Jürgen Margraf and Silvia Schneider, both well-known psychologists at the University of Bochum in Germany, claim that psychotropic drugs are no solution to mental health issues in an editorial for the latest issue of the journal EMBO Molecular Medicine. They argue that the effects of psychiatric drugs for depression, anxiety, and ‘ADHD’ are short-lived and may have negative long-term consequences.
A new paper, published in the British Medical Journal, explains how the pharmaceutical industry has publicly denounced ghostwriting while still finding ways to engage in the practice. The author, Alastair Matheson, who worked as a consultant in pharmaceutical marketing and medical communications for 18 years, argues that the focus on ghostwriting has obscured the many other practices used to turn medical publications into marketing tools for industry, and describes medicine’s complicity in this process.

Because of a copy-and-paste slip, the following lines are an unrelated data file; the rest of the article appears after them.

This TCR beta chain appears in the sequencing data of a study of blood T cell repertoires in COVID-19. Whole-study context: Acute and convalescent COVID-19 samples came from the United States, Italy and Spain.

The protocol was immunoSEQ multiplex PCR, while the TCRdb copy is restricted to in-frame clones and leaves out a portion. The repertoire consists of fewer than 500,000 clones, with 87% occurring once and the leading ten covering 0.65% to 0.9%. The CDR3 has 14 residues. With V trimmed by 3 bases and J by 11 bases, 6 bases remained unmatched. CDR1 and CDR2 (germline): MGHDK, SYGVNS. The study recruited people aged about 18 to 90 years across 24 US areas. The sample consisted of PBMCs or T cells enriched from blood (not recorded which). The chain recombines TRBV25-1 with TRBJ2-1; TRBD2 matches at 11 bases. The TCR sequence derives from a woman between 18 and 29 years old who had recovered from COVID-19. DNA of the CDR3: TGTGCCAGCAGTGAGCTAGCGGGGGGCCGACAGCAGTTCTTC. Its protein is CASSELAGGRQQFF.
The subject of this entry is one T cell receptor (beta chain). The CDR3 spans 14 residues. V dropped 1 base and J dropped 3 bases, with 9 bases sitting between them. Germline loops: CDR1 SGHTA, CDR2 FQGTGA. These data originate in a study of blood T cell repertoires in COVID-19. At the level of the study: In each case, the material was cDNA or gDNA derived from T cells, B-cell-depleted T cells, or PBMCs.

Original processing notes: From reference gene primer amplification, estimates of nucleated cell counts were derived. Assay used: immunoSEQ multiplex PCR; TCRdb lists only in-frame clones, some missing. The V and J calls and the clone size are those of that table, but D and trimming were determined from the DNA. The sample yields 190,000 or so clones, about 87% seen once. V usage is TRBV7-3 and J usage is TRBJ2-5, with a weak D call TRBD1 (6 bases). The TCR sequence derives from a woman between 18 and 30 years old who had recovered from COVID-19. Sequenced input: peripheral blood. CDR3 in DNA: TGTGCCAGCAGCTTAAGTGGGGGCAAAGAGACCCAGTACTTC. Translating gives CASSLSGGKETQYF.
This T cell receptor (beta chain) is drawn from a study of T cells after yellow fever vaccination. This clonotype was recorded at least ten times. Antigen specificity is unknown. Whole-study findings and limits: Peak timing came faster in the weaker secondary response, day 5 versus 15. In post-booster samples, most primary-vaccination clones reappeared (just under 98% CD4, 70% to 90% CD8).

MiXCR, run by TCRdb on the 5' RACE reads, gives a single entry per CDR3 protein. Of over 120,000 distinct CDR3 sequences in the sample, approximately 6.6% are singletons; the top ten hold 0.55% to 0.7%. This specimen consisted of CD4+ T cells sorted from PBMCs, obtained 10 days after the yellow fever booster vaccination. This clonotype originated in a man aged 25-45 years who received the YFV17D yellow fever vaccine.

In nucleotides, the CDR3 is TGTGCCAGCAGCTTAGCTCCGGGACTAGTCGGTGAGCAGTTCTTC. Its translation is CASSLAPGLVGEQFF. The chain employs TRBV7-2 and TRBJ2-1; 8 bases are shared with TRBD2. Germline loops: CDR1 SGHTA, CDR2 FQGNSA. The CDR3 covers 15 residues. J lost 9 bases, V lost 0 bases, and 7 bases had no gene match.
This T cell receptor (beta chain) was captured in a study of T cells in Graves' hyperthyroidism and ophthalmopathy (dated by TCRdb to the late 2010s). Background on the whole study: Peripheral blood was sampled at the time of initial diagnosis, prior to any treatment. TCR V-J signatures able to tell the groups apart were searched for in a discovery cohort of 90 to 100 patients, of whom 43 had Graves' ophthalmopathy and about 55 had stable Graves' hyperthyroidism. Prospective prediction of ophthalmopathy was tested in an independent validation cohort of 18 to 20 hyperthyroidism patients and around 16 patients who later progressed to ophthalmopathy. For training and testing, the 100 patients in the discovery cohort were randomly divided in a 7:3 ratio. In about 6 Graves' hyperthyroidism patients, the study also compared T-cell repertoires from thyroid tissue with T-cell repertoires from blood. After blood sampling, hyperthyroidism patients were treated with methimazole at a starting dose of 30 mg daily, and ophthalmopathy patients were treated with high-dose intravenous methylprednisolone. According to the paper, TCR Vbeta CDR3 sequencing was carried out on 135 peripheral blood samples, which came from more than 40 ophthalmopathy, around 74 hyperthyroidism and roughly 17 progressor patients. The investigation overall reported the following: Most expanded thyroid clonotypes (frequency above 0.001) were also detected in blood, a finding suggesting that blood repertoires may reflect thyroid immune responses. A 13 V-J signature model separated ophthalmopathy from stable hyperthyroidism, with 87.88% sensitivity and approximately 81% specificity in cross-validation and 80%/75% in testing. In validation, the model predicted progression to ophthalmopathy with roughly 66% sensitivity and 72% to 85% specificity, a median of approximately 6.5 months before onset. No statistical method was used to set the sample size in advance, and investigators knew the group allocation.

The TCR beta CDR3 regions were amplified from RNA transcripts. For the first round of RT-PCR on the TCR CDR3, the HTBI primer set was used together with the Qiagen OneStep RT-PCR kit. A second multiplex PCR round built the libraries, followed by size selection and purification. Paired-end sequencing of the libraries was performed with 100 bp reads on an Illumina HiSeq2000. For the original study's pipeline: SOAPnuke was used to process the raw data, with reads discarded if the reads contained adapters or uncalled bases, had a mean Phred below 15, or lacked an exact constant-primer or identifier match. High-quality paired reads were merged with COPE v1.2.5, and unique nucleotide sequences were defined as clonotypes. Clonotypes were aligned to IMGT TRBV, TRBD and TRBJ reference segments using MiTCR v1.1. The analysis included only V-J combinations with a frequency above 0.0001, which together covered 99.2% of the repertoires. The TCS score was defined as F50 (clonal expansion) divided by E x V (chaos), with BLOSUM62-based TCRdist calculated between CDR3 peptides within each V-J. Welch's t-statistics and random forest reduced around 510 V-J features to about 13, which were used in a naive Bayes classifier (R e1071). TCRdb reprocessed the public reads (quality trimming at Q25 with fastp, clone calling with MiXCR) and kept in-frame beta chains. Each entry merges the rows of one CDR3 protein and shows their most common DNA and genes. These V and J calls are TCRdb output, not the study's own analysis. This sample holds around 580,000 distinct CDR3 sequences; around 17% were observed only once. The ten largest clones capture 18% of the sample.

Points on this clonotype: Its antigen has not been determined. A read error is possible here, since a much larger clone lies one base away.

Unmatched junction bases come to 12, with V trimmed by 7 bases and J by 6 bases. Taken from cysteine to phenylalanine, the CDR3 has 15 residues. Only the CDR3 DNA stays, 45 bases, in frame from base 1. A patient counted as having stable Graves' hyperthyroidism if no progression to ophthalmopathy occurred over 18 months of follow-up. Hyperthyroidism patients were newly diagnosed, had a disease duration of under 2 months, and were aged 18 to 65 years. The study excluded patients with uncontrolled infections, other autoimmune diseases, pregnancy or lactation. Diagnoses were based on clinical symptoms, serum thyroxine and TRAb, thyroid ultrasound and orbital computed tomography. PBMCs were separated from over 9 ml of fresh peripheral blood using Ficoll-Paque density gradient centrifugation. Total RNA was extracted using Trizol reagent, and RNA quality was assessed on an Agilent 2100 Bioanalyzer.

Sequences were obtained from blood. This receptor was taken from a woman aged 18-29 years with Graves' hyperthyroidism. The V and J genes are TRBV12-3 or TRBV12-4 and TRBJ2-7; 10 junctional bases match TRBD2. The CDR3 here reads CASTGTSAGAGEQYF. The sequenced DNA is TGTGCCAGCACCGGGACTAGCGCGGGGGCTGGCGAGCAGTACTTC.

A new analysis published in the The Journal of Clinical Psychiatry investigates the public health effects of direct-to-consumer advertisements for psychiatric drugs. The researchers from Brown University systematically examined existing studies on the consequences of these ads on prescription rates and quality of treatments. They found that, although there have been limited studies addressing this issue, doctors appear more likely to prescribe when ads are referenced by patients and that this contributes to the over-prescription of psychiatric drugs.